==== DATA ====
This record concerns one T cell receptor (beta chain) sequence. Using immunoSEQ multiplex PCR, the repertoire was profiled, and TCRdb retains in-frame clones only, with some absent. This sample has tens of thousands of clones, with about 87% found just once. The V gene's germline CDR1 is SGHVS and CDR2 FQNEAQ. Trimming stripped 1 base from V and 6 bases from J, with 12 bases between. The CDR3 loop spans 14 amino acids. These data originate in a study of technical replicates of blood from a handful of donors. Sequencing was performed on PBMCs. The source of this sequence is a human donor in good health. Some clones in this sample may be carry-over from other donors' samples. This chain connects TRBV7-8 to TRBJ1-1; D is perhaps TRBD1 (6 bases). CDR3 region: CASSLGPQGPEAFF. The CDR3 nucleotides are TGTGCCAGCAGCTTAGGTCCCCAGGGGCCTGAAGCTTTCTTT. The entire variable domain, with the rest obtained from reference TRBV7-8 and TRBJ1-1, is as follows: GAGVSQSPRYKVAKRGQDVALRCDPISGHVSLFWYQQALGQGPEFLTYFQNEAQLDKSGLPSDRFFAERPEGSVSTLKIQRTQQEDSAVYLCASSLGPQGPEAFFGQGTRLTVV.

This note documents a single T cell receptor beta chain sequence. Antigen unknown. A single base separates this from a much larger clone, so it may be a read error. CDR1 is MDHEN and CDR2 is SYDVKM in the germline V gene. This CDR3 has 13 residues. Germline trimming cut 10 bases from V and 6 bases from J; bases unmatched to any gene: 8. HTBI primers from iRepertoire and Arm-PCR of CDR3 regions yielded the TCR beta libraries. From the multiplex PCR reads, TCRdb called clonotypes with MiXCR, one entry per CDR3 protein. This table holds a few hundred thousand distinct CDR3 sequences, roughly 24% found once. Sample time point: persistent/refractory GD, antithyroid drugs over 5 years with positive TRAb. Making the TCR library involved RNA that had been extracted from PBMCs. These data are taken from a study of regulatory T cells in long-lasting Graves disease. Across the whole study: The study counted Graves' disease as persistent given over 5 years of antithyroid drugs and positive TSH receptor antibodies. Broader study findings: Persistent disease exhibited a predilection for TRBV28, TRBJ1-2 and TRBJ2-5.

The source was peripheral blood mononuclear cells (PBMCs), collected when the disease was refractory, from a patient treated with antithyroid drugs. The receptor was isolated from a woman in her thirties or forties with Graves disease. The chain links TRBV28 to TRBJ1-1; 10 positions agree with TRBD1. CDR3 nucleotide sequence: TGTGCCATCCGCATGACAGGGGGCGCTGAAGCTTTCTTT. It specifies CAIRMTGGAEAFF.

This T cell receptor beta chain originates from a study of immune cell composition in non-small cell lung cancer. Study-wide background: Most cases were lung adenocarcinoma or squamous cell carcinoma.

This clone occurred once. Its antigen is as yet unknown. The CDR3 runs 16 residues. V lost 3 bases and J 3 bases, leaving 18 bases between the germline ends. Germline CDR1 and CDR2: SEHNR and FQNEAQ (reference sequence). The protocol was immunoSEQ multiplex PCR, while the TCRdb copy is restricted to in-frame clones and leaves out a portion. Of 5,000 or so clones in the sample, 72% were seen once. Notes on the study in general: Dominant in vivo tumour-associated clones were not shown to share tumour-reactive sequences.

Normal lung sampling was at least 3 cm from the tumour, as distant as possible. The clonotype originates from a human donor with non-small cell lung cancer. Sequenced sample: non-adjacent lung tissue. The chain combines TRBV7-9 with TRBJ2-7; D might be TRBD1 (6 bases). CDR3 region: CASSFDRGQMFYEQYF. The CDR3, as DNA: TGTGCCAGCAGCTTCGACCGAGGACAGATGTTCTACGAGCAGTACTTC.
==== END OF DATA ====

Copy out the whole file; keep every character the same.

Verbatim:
This record concerns one T cell receptor (beta chain) sequence. Using immunoSEQ multiplex PCR, the repertoire was profiled, and TCRdb retains in-frame clones only, with some absent. This sample has tens of thousands of clones, with about 87% found just once. The V gene's germline CDR1 is SGHVS and CDR2 FQNEAQ. Trimming stripped 1 base from V and 6 bases from J, with 12 bases between. The CDR3 loop spans 14 amino acids. These data originate in a study of technical replicates of blood from a handful of donors. Sequencing was performed on PBMCs. The source of this sequence is a human donor in good health. Some clones in this sample may be carry-over from other donors' samples. This chain connects TRBV7-8 to TRBJ1-1; D is perhaps TRBD1 (6 bases). CDR3 region: CASSLGPQGPEAFF. The CDR3 nucleotides are TGTGCCAGCAGCTTAGGTCCCCAGGGGCCTGAAGCTTTCTTT. The entire variable domain, with the rest obtained from reference TRBV7-8 and TRBJ1-1, is as follows: GAGVSQSPRYKVAKRGQDVALRCDPISGHVSLFWYQQALGQGPEFLTYFQNEAQLDKSGLPSDRFFAERPEGSVSTLKIQRTQQEDSAVYLCASSLGPQGPEAFFGQGTRLTVV.

This note documents a single T cell receptor beta chain sequence. Antigen unknown. A single base separates this from a much larger clone, so it may be a read error. CDR1 is MDHEN and CDR2 is SYDVKM in the germline V gene. This CDR3 has 13 residues. Germline trimming cut 10 bases from V and 6 bases from J; bases unmatched to any gene: 8. HTBI primers from iRepertoire and Arm-PCR of CDR3 regions yielded the TCR beta libraries. From the multiplex PCR reads, TCRdb called clonotypes with MiXCR, one entry per CDR3 protein. This table holds a few hundred thousand distinct CDR3 sequences, roughly 24% found once. Sample time point: persistent/refractory GD, antithyroid drugs over 5 years with positive TRAb. Making the TCR library involved RNA that had been extracted from PBMCs. These data are taken from a study of regulatory T cells in long-lasting Graves disease. Across the whole study: The study counted Graves' disease as persistent given over 5 years of antithyroid drugs and positive TSH receptor antibodies. Broader study findings: Persistent disease exhibited a predilection for TRBV28, TRBJ1-2 and TRBJ2-5.

The source was peripheral blood mononuclear cells (PBMCs), collected when the disease was refractory, from a patient treated with antithyroid drugs. The receptor was isolated from a woman in her thirties or forties with Graves disease. The chain links TRBV28 to TRBJ1-1; 10 positions agree with TRBD1. CDR3 nucleotide sequence: TGTGCCATCCGCATGACAGGGGGCGCTGAAGCTTTCTTT. It specifies CAIRMTGGAEAFF.

This T cell receptor beta chain originates from a study of immune cell composition in non-small cell lung cancer. Study-wide background: Most cases were lung adenocarcinoma or squamous cell carcinoma.

This clone occurred once. Its antigen is as yet unknown. The CDR3 runs 16 residues. V lost 3 bases and J 3 bases, leaving 18 bases between the germline ends. Germline CDR1 and CDR2: SEHNR and FQNEAQ (reference sequence). The protocol was immunoSEQ multiplex PCR, while the TCRdb copy is restricted to in-frame clones and leaves out a portion. Of 5,000 or so clones in the sample, 72% were seen once. Notes on the study in general: Dominant in vivo tumour-associated clones were not shown to share tumour-reactive sequences.

Normal lung sampling was at least 3 cm from the tumour, as distant as possible. The clonotype originates from a human donor with non-small cell lung cancer. Sequenced sample: non-adjacent lung tissue. The chain combines TRBV7-9 with TRBJ2-7; D might be TRBD1 (6 bases). CDR3 region: CASSFDRGQMFYEQYF. The CDR3, as DNA: TGTGCCAGCAGCTTCGACCGAGGACAGATGTTCTACGAGCAGTACTTC.